[Viewpoiont] Netizens add insult to grave injuryAnyone who has served in the military knows the stature of the chief warrant officer of the underwater demolition team. The late warrant officer Han Joo-ho could have avoided putting his life on the line. The 53-year-old officer was a legend among the elite special-purpose force, a respected trainer, who chose to dive into freezing waters in a desperate effort to save 46 junior sailors trapped in a sunken warship near the disputed Yellow Sea border with North Korea.
As naval forces vainly fought strong currents in an underwater rescue campaign for sailors buried in the Cheonan, a 1,200-ton warship that now sits in two pieces on the seabed, someone wrote casually on a Web bulletin board: “I am a diver. No matter how harsh the waves may look on the surface, everything is calm under the water.” The blogger sneered that his diving club peers would do a better job than the Navy divers. His comment stirred a ripple, and was trailed by a train of sympathizers.
I suggest that these netizens go back to articles from March 19, 2004. British technical diver John Bennett, the first diver to reach a depth of 305 meters (1,000 feet) in scuba gear, went missing at a depth of 45 meters in Korean waters while trying to detect oil leakage from a shipwreck. The 44-year-old professional diver was swept away by strong waves near Wangdeung Island, off North Jeolla, and his body was never found despite an extensive search. The waters near Baengnyeong Island are even harsher. They are no place for an amateur diving club.
Surfing the Internet for the past week, one cannot help being overwhelmed with frustration and angst. Web wanderers had a field day toying with all kinds of conspiracy theories on the Cheonan disaster. One suggested a suicide blast and another floated the scenario of the presidential office ordering the kill. When President Lee Myung-bak made an unprecedented visit to Baengnyeong Island, someone wrote that the criminal always revisits the scene of his crime. A host of netizens claimed they had served on the Cheonan vessel.
The opposition parties danced to this grotesque tune. Representative Lee Jong-geol of the main opposition Democratic Party went on the radio and cited a statement by a family member of a missing sailor, who told his father he had to end a phone conversation because he was in the middle of an emergency. Lee suggested the accident occurred during some kind of mission. But his accusation is laughable, as a look at the rescue footage shows. How could the soldiers pulled out of the water be in their underclothes if they had been engaged in a combat mission?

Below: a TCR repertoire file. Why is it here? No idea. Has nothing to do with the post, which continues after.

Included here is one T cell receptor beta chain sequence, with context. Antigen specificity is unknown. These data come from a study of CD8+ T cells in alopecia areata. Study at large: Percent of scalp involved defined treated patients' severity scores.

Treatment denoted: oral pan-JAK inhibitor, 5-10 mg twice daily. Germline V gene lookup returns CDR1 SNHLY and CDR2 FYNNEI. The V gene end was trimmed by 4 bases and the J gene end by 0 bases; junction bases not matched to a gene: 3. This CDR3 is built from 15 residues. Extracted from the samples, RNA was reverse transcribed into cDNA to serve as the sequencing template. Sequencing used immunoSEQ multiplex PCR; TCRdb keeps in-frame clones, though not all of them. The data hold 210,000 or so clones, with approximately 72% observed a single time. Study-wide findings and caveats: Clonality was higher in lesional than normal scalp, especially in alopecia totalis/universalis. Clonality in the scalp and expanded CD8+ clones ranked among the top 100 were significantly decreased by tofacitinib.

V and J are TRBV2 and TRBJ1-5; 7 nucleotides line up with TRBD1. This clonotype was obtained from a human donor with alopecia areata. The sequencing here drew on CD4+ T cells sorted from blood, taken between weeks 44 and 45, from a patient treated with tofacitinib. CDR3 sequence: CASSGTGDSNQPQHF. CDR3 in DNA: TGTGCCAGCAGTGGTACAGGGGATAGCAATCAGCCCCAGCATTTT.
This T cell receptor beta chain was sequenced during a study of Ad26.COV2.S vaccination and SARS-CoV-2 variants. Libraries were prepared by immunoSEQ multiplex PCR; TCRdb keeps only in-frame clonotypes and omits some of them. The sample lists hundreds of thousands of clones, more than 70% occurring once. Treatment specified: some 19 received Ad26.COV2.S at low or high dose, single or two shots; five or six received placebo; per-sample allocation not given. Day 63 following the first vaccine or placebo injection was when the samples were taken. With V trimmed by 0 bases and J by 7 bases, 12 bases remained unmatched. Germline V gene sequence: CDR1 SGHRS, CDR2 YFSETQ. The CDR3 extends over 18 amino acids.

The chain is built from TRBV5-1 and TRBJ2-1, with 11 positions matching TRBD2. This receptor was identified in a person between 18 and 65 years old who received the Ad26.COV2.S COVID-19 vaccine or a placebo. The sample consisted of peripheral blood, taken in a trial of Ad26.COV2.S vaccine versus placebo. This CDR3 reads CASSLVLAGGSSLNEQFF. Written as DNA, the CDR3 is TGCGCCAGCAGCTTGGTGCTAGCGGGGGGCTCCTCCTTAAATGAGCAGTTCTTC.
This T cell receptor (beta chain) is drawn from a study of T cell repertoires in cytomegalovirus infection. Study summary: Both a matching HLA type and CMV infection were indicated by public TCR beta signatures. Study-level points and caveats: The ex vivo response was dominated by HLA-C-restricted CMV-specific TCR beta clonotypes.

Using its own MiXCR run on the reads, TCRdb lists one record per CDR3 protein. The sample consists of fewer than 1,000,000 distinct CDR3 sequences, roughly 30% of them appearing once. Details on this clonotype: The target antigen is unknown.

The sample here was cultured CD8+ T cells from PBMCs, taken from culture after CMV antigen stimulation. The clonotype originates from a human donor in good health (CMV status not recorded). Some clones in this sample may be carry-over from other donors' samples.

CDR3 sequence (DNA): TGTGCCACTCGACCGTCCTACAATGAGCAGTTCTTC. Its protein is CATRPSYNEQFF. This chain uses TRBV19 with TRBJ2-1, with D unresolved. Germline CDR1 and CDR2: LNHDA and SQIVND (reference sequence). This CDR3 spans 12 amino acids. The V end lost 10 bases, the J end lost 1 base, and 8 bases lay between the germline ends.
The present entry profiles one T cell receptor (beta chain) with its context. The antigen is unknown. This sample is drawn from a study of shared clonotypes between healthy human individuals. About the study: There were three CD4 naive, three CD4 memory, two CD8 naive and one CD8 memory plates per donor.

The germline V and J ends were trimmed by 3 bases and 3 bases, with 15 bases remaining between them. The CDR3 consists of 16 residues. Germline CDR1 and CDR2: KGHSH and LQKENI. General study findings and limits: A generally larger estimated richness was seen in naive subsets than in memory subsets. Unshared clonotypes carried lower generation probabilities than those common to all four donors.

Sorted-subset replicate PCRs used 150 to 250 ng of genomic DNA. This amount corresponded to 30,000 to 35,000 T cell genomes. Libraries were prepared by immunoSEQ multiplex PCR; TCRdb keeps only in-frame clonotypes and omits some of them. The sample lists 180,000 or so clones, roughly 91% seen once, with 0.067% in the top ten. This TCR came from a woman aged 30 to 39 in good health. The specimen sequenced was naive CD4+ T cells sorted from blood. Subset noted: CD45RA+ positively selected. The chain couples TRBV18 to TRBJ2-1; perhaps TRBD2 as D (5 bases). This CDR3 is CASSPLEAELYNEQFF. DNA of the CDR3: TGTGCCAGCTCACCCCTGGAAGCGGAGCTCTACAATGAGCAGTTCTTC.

New York Mayor Rudy Giuliani emerged as a hero after the World Trade Center collapse. His suit and shoes were covered with ash, mud and sweat and he practically lived on the site of the tragedy to command the rescue operation and boost his city’s morale at a time of despair and shock. “Tomorrow New York is going to be here,” he said. “And we’re going to rebuild, and we’re going to be stronger than we were before.” His spirit at the heart of Ground Zero moved and assured New Yorkers and the rest of America. But he was lucky to have great citizens at his side.
But when confronting tragedy, New Yorkers endured and silently swallowed their grief. At the mourning, they queued to murmur the names of the victims and place a flower at Ground Zero. The citizens united and comforted one another in the face of an apocalyptic disaster.
Look at us. Instead of comforting, we are busy biting each others’ heads off. Korea’s Web citizens were experts on infectious agents amid accusations of mad cow disease in U.S. beef imports, and then wizards at stem cell research when Dr. Hwang Woo-suk came under attack on suspicion of fabricating experiments.
Now they are naval experts. They have mastered the differences among naval mines, explosives and torpedoes that could have attacked the warship. They explain the kinds of damage, including the bubble-jet effect, or water pressure, created by a blast of a mine some distance from a target ship, which can be explosive enough to break up a ship. They debate the possibility of a rupture due to the deterioration of the ship. The polemic is getting more and more inflammatory. If this keeps up, it won’t be only the Cheonan that is torn in two. The entire country can be split apart.
The exact cause of the explosion and sinking can only be known after the ship is hauled to the surface. The military cannot be commended for its early response to the disaster, but at the same time it should not be attacked. New Yorkers waited until the last ashes were gone before dissecting the procedural problems.
The Navy is our only hope if we want to find survivors or their bodies. We must respect the efforts and sacrifice by soldiers like the late officer Han by offering more time. But netizens hungry for titillation don’t specialize in patience, respect or wisdom.
*The writer is an editorial writer of the JoongAng Ilbo.
Translation by the JoongAng Daily staff.
By Lee Cheol-ho